KFC / Smile To Pay
This story originally appeared on Contagious I/O, our intelligence tool featuring the most creative and effective ideas in marketing from around the world
A KFC in China is trialling facial recognition technology that lets customers pay with a smile.
The system has been installed in the KPRO concept store in Hangzhou, eastern China. Yum China Holdings, which owns KFC in the country, set up the store to experiment with new ways to attract younger customers, who are tech savvy and health conscious.
As well as facial recognition technology, the KPRO store features digital kiosks instead of counters, table service, and a menu that includes seasonal produce, made-to-order salads and even craft beer.
The facial recognition payment system works using Alipay’s Smile To Pay technology which, in turn, licences a technology called Face++ from a startup called Megvii. The KPRO face scanner takes just two seconds to recognise a customer’s face and then asks them to enter their mobile number, in order to verify their identity and deduct payment through their Alipay account.
‘Elevating the customer experience through new design, flavors and technologies has always been central to our approach at KFC in China,’ said Johnson Huang, a general manager at KFC.
‘We are excited to partner with Alipay to bring the world’s first commercial application of the facial recognition payment solution to our customers. With the adoption of the facial recognition payment solution, KPRO customers can experience this ground-breaking technology while enjoying fresh and tasty meals prepared in our open kitchen.’
Alipay is an affiliate of Alibaba, which is also an investor in Yum China.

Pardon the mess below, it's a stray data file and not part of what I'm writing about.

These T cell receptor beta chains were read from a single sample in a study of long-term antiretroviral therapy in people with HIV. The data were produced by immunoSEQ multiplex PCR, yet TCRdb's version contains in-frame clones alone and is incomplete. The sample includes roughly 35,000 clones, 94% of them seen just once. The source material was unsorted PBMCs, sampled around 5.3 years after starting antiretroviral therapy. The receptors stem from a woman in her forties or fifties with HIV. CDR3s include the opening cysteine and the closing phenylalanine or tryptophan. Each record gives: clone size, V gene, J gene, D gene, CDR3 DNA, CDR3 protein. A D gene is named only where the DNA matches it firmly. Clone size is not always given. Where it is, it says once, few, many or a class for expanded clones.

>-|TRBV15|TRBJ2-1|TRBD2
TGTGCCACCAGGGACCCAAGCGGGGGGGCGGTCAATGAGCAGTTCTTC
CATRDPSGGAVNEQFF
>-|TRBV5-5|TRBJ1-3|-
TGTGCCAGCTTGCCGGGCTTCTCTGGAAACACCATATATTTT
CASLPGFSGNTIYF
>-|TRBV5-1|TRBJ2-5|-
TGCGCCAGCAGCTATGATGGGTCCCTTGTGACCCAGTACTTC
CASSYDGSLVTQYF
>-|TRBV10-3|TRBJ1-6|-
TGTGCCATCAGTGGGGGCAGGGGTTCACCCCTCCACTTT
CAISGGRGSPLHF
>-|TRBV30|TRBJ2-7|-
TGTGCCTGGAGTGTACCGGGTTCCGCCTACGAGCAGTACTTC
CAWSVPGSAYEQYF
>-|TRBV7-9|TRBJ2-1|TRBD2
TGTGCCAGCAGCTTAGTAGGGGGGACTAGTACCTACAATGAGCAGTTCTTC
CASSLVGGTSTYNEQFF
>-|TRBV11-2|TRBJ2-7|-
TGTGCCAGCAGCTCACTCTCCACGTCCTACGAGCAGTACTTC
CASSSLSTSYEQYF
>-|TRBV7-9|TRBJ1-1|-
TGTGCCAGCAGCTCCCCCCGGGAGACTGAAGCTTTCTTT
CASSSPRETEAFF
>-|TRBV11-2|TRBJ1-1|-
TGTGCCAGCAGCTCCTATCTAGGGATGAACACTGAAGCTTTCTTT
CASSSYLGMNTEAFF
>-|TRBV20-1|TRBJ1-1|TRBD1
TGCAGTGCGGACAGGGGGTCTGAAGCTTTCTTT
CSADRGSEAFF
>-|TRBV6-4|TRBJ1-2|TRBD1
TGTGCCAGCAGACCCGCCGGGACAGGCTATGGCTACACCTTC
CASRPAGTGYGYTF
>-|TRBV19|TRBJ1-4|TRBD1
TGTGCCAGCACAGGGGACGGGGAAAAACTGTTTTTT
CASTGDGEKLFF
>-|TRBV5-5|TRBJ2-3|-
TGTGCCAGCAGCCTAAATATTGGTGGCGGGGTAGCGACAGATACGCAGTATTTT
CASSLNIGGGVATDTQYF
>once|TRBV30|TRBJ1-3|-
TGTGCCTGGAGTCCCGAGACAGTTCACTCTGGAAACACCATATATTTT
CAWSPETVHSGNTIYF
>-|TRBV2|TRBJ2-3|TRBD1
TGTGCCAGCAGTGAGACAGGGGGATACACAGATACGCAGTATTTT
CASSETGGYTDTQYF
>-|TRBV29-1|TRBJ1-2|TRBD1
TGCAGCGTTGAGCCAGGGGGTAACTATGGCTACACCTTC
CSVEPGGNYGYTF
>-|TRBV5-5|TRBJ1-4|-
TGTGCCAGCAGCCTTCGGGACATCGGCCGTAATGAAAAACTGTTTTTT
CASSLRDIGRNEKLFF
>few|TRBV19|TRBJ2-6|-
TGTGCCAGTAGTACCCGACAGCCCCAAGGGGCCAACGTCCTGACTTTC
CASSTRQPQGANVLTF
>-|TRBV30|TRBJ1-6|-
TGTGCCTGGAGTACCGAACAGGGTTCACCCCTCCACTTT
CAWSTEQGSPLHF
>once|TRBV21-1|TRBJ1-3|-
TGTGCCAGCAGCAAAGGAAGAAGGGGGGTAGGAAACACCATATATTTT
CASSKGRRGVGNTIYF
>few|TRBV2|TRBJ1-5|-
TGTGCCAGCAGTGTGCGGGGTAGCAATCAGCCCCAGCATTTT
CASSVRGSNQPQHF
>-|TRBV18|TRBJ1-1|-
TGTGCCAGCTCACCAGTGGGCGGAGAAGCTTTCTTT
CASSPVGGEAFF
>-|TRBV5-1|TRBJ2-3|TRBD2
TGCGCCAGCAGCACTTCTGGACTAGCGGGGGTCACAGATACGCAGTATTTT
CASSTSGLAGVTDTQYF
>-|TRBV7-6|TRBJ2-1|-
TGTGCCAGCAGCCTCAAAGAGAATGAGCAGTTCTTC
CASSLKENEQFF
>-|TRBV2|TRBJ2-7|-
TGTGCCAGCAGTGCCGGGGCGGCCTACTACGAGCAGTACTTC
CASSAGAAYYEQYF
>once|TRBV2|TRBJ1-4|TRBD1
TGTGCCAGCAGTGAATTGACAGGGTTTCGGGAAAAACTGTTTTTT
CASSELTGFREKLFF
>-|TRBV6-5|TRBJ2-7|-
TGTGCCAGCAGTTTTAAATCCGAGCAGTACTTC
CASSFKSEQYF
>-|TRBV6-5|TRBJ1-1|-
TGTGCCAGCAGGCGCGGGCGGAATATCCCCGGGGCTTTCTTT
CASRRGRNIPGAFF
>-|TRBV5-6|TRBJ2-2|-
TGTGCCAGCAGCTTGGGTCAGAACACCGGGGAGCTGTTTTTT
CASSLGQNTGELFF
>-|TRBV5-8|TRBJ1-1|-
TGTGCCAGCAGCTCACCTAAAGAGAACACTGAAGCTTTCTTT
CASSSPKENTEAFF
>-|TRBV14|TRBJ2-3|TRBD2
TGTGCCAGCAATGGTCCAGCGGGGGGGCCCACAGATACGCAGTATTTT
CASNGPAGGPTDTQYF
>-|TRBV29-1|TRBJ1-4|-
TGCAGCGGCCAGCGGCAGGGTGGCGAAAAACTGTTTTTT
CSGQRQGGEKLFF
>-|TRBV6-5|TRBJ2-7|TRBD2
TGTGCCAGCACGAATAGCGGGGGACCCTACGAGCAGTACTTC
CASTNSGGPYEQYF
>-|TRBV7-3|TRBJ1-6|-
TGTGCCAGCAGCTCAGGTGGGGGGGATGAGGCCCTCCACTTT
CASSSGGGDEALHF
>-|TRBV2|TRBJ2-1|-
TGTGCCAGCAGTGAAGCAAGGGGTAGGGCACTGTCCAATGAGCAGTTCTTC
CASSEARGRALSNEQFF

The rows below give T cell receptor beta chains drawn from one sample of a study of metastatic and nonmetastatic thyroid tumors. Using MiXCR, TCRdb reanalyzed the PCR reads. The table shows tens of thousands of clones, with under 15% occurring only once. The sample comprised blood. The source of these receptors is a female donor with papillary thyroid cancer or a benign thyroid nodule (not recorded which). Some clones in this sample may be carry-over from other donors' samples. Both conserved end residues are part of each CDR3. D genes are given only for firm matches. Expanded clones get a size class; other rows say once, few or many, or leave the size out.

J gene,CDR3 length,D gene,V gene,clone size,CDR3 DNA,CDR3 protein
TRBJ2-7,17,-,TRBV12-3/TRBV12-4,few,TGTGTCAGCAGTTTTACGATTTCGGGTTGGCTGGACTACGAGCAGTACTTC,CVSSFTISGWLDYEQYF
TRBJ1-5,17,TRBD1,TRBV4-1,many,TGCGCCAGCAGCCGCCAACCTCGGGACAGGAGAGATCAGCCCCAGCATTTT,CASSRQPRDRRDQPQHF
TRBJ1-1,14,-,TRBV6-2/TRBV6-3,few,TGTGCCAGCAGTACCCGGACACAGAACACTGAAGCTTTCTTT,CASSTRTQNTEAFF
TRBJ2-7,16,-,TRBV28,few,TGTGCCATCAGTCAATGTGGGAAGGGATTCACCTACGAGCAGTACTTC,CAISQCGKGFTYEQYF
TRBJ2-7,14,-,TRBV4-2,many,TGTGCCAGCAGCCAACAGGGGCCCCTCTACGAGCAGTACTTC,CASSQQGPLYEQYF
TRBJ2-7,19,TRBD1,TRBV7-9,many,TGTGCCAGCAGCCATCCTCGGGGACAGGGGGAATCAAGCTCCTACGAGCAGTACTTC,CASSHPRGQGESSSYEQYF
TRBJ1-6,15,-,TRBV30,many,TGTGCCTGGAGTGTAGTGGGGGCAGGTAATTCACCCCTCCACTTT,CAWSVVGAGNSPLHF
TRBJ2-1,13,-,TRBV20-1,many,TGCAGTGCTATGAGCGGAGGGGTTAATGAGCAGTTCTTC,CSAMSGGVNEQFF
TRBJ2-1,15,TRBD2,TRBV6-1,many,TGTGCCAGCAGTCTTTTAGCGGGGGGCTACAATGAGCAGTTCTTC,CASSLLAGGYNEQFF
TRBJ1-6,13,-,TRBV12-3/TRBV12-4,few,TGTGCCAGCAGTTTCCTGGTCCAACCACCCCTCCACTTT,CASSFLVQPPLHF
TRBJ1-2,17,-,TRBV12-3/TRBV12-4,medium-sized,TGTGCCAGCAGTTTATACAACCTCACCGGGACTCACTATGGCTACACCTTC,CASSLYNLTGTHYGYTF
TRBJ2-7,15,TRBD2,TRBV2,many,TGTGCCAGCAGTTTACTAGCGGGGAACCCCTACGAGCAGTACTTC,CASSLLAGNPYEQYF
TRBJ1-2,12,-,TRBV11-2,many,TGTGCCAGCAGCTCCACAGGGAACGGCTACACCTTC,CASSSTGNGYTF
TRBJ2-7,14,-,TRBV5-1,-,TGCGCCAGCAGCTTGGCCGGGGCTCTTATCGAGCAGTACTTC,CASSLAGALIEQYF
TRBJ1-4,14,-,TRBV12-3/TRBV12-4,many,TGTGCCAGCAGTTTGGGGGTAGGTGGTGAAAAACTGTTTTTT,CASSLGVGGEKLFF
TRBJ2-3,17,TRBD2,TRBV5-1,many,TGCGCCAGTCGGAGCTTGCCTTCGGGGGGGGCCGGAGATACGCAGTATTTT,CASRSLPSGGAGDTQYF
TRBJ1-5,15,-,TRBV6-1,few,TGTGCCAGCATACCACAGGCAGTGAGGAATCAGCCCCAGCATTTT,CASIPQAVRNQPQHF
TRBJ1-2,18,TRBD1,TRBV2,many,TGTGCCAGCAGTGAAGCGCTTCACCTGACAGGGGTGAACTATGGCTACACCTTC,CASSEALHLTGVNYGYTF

Contagious Insight /
Facial recognition / Contagious wrote about the Smile To Pay technology in 2015, when it was unveiled by Alibaba founder Jack Ma during his talk at the CeBit conference. Later that year, Alipay’s VP at the time, Jason Lu, said during a Mobile World Congress event that bio-metric scanning would make passwords obsolete within three years.
Today, that prediction looks bullish in the extreme. But with KFC’s KPRO restaurant we at least have an example of a brand (beyond Alibaba itself) putting the facial recognition payment technology to use.
This is not KFC China’s first flirtation with facial recognition technology. The fast-food chain partnered with Baidu in Beijing to pilot a kiosk that scanned customers’ faces and then suggested what food they order.
Take the Beijing and Hangzhou trails together and you can see the beginnings of a seamless customer experience – and one that requires few or no staff.
Future of retail / More retailers are experimenting with cashier-free stores, including Alibaba, which has opened one in Hangzhou that uses the company’s Taobao app as the means of entry for customers, as well as for automatic payment.
The widespread adoption of mobile as a method of payment in China (the market was worth around $5.5 trillion in 2016, compared with $112 billion in the US) explains why the country is such a hotbed of innovation in this area.
Yum China, which also owns KFC in the region, has the largest share of the country’s fast food market (it was 30% in 2015) but innovation is still vital to stay ahead of changing tastes. A 2016 survey (of more than 10,000 people from 44 Chinese cities) by McKinsey & Company showed that, between 2012 and 2015, the number of people who ate Western fast food fell from 67% to 51%.